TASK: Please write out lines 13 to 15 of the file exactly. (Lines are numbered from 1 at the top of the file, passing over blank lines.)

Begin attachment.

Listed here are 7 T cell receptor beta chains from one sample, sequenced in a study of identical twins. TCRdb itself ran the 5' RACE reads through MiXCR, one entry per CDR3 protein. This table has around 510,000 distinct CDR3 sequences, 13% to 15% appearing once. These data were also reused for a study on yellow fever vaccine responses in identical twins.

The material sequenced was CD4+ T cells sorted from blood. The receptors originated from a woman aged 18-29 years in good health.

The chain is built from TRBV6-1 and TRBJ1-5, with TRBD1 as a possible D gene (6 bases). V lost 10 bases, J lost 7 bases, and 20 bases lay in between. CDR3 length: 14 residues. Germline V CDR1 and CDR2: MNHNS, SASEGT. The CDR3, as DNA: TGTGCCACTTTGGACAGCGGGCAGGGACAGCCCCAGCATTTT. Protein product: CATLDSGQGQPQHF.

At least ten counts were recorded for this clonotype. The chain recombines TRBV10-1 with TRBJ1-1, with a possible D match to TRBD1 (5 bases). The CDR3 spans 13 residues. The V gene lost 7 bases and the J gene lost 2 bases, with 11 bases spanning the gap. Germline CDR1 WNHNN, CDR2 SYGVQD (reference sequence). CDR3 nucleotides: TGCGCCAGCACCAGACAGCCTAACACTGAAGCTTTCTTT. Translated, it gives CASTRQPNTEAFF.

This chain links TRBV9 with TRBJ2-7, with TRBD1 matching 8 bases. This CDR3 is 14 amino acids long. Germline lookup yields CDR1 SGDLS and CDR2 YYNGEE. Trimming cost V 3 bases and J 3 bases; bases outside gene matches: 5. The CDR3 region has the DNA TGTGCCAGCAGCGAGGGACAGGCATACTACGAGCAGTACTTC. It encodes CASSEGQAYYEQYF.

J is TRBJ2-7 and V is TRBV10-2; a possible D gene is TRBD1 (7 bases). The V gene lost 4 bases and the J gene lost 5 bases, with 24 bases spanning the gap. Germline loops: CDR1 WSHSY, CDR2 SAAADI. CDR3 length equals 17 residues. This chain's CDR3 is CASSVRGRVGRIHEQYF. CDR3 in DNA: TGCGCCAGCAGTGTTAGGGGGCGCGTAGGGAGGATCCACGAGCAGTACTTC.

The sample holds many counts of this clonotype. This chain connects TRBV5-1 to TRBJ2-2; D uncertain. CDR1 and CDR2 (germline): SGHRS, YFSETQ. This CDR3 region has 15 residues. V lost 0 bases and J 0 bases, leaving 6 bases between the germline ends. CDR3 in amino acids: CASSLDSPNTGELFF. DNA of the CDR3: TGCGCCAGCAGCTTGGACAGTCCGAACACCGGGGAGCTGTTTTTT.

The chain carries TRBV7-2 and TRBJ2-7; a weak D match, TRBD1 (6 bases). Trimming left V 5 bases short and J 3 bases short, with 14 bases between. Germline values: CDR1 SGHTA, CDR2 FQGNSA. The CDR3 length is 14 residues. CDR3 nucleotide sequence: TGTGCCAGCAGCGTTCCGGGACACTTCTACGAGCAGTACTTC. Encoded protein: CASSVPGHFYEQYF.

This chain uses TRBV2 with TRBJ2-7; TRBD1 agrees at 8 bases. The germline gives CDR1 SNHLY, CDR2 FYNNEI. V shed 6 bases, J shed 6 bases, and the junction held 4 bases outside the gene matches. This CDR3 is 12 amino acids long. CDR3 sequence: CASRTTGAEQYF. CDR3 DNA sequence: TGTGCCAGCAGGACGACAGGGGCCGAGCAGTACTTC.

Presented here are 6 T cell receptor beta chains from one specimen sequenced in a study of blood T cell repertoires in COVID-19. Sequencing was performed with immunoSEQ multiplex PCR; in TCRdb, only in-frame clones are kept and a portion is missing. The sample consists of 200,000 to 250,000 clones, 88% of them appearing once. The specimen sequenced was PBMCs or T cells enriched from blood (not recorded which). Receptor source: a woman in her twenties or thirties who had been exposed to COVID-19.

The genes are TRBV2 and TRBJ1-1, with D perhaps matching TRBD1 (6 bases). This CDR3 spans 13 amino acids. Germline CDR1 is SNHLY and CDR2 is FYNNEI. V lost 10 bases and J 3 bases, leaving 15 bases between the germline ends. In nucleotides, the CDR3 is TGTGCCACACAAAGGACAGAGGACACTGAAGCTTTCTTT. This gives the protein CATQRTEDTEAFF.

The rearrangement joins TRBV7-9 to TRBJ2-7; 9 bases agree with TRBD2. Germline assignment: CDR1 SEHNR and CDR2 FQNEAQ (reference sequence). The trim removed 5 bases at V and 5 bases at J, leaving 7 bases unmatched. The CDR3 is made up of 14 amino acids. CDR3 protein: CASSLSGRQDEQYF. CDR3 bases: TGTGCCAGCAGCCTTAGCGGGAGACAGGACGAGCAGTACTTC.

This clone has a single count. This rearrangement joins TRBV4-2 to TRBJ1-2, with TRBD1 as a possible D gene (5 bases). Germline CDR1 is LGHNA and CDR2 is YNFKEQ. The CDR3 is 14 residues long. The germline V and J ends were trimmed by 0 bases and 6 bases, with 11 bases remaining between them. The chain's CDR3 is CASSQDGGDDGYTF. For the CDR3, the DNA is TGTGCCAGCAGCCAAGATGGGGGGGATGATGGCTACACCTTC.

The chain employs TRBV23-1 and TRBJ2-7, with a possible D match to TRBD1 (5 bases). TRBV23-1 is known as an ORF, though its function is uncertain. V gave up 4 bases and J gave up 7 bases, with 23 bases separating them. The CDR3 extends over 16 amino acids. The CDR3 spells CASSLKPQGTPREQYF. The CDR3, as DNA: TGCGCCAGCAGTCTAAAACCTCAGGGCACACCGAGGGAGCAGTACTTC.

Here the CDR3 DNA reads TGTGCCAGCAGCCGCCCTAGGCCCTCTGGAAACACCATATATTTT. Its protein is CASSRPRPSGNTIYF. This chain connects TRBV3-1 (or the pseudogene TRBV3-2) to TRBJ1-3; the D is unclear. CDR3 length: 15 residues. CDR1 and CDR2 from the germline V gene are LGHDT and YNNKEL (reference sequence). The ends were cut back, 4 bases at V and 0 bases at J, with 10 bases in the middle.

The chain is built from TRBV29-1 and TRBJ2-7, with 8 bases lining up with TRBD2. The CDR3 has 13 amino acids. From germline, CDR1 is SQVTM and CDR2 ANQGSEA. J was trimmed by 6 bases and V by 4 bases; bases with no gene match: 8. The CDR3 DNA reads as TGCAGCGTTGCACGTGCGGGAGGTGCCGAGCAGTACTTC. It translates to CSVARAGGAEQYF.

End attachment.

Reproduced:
This clone has a single count. This rearrangement joins TRBV4-2 to TRBJ1-2, with TRBD1 as a possible D gene (5 bases). Germline CDR1 is LGHNA and CDR2 is YNFKEQ. The CDR3 is 14 residues long. The germline V and J ends were trimmed by 0 bases and 6 bases, with 11 bases remaining between them. The chain's CDR3 is CASSQDGGDDGYTF. For the CDR3, the DNA is TGTGCCAGCAGCCAAGATGGGGGGGATGATGGCTACACCTTC.

The chain employs TRBV23-1 and TRBJ2-7, with a possible D match to TRBD1 (5 bases). TRBV23-1 is known as an ORF, though its function is uncertain. V gave up 4 bases and J gave up 7 bases, with 23 bases separating them. The CDR3 extends over 16 amino acids. The CDR3 spells CASSLKPQGTPREQYF. The CDR3, as DNA: TGCGCCAGCAGTCTAAAACCTCAGGGCACACCGAGGGAGCAGTACTTC.

Here the CDR3 DNA reads TGTGCCAGCAGCCGCCCTAGGCCCTCTGGAAACACCATATATTTT. Its protein is CASSRPRPSGNTIYF. This chain connects TRBV3-1 (or the pseudogene TRBV3-2) to TRBJ1-3; the D is unclear. CDR3 length: 15 residues. CDR1 and CDR2 from the germline V gene are LGHDT and YNNKEL (reference sequence). The ends were cut back, 4 bases at V and 0 bases at J, with 10 bases in the middle.